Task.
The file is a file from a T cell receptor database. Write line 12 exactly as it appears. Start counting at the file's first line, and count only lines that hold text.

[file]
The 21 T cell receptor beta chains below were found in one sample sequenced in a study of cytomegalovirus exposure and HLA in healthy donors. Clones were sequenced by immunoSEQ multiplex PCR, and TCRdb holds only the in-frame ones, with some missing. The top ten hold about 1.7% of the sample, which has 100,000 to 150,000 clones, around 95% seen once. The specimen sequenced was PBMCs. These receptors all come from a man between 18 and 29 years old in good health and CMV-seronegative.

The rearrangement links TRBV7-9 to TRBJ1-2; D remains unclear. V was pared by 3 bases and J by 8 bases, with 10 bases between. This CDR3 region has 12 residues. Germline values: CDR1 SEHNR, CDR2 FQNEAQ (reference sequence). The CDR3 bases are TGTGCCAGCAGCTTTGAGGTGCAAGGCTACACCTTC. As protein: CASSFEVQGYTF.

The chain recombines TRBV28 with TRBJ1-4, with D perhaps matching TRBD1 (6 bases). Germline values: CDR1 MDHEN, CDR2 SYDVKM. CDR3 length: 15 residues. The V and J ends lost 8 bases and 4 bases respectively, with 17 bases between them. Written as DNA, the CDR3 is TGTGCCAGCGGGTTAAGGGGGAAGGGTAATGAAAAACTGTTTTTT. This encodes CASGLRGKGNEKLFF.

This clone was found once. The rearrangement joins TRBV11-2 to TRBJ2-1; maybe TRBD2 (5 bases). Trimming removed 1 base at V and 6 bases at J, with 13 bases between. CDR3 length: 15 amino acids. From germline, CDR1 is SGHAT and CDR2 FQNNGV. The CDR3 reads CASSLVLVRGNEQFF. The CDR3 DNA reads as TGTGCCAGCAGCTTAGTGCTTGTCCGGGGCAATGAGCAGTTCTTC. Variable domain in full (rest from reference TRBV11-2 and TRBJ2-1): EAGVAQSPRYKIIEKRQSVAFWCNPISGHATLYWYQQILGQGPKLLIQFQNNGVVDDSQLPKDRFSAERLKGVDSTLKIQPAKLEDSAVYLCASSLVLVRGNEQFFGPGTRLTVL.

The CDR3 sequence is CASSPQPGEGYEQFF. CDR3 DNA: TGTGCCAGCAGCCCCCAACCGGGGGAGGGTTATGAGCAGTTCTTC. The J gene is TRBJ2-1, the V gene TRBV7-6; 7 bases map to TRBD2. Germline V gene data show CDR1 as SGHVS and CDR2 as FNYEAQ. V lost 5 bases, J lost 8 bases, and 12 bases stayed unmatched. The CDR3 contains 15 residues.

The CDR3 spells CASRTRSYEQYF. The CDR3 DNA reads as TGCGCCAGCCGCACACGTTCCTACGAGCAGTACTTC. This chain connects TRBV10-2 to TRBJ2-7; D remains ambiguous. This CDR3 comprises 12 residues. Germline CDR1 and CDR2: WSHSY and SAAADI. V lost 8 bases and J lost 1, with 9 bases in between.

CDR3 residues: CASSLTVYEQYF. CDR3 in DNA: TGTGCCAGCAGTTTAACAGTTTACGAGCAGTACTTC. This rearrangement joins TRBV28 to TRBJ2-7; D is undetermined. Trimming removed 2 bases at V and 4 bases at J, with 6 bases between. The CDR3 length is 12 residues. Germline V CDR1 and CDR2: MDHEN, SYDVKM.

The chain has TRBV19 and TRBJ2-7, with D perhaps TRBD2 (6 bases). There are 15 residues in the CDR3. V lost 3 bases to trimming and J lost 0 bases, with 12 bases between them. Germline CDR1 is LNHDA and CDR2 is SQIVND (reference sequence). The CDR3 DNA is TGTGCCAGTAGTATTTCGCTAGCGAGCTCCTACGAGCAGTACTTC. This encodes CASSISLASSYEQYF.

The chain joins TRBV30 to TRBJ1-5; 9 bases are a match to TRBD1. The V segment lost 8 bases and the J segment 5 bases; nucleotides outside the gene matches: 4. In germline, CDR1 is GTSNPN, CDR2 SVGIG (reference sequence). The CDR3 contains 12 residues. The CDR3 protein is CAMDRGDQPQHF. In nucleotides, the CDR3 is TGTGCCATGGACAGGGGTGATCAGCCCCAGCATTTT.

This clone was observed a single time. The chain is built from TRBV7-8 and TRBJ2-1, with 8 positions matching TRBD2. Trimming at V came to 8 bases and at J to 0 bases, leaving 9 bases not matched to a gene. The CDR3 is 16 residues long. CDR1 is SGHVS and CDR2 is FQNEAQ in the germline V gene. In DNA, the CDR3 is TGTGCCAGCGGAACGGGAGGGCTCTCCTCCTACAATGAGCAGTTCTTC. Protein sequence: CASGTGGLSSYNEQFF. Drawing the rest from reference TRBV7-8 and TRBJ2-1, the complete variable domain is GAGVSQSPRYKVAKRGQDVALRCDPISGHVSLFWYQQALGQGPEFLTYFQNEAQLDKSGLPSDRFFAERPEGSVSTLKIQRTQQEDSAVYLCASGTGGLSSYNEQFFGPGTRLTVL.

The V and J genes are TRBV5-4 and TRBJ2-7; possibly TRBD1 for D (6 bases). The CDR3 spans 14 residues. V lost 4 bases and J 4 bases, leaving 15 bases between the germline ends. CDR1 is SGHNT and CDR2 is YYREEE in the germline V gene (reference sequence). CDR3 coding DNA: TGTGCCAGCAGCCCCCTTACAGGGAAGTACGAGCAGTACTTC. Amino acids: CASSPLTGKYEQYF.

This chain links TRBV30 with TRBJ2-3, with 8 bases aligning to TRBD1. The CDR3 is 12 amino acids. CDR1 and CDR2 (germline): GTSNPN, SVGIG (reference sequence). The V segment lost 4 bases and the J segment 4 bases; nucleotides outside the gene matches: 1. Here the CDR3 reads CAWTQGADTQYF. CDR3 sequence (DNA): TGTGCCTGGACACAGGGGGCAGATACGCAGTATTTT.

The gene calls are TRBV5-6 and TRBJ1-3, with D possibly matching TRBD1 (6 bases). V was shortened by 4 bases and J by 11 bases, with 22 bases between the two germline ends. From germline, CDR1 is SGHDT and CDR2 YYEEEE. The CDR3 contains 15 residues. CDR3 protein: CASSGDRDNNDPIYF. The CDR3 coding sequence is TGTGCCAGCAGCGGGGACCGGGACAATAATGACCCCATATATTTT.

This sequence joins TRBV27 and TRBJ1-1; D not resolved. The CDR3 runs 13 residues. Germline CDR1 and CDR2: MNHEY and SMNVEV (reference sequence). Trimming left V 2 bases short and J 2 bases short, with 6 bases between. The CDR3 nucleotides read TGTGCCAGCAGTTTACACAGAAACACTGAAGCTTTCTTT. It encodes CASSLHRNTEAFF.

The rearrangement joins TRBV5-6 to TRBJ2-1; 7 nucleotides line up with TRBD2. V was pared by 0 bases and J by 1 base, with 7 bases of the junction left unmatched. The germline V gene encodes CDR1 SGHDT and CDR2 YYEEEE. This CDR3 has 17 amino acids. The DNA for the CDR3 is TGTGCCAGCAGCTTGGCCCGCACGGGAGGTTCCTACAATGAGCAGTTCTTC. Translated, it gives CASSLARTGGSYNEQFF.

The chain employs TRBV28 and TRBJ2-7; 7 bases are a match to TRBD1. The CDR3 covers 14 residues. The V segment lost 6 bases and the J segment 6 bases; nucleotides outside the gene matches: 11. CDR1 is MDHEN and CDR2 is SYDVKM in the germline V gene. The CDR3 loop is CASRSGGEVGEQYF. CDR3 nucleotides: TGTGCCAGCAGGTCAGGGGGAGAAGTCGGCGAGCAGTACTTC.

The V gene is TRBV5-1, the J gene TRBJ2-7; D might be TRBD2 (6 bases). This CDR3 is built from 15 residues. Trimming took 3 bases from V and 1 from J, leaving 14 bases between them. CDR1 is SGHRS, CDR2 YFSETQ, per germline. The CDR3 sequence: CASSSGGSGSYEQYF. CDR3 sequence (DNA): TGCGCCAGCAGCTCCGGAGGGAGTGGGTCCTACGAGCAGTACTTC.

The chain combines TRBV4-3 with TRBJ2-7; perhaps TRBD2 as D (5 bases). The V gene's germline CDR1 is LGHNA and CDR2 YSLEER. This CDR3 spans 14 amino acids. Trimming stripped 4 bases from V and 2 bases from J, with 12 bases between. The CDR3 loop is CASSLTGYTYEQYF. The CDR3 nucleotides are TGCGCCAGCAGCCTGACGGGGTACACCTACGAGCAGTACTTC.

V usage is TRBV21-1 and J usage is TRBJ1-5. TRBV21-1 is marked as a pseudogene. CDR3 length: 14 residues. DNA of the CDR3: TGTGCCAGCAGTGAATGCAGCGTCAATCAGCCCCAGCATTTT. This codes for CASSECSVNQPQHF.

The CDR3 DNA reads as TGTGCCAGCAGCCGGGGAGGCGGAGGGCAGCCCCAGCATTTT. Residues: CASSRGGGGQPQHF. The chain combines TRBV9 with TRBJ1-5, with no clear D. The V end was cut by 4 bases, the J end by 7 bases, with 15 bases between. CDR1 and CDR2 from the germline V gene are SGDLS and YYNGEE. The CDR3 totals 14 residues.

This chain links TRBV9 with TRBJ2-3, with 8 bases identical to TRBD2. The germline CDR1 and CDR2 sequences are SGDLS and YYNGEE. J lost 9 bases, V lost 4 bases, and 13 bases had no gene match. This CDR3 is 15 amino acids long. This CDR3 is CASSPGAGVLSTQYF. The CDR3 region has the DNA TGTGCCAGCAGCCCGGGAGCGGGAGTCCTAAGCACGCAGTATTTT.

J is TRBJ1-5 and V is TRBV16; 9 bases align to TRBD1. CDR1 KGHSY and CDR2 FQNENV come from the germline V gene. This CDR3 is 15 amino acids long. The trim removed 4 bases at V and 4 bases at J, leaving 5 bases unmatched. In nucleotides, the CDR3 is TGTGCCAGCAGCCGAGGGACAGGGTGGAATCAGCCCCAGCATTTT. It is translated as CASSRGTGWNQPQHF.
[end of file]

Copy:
This chain links TRBV30 with TRBJ2-3, with 8 bases aligning to TRBD1. The CDR3 is 12 amino acids. CDR1 and CDR2 (germline): GTSNPN, SVGIG (reference sequence). The V segment lost 4 bases and the J segment 4 bases; nucleotides outside the gene matches: 1. Here the CDR3 reads CAWTQGADTQYF. CDR3 sequence (DNA): TGTGCCTGGACACAGGGGGCAGATACGCAGTATTTT.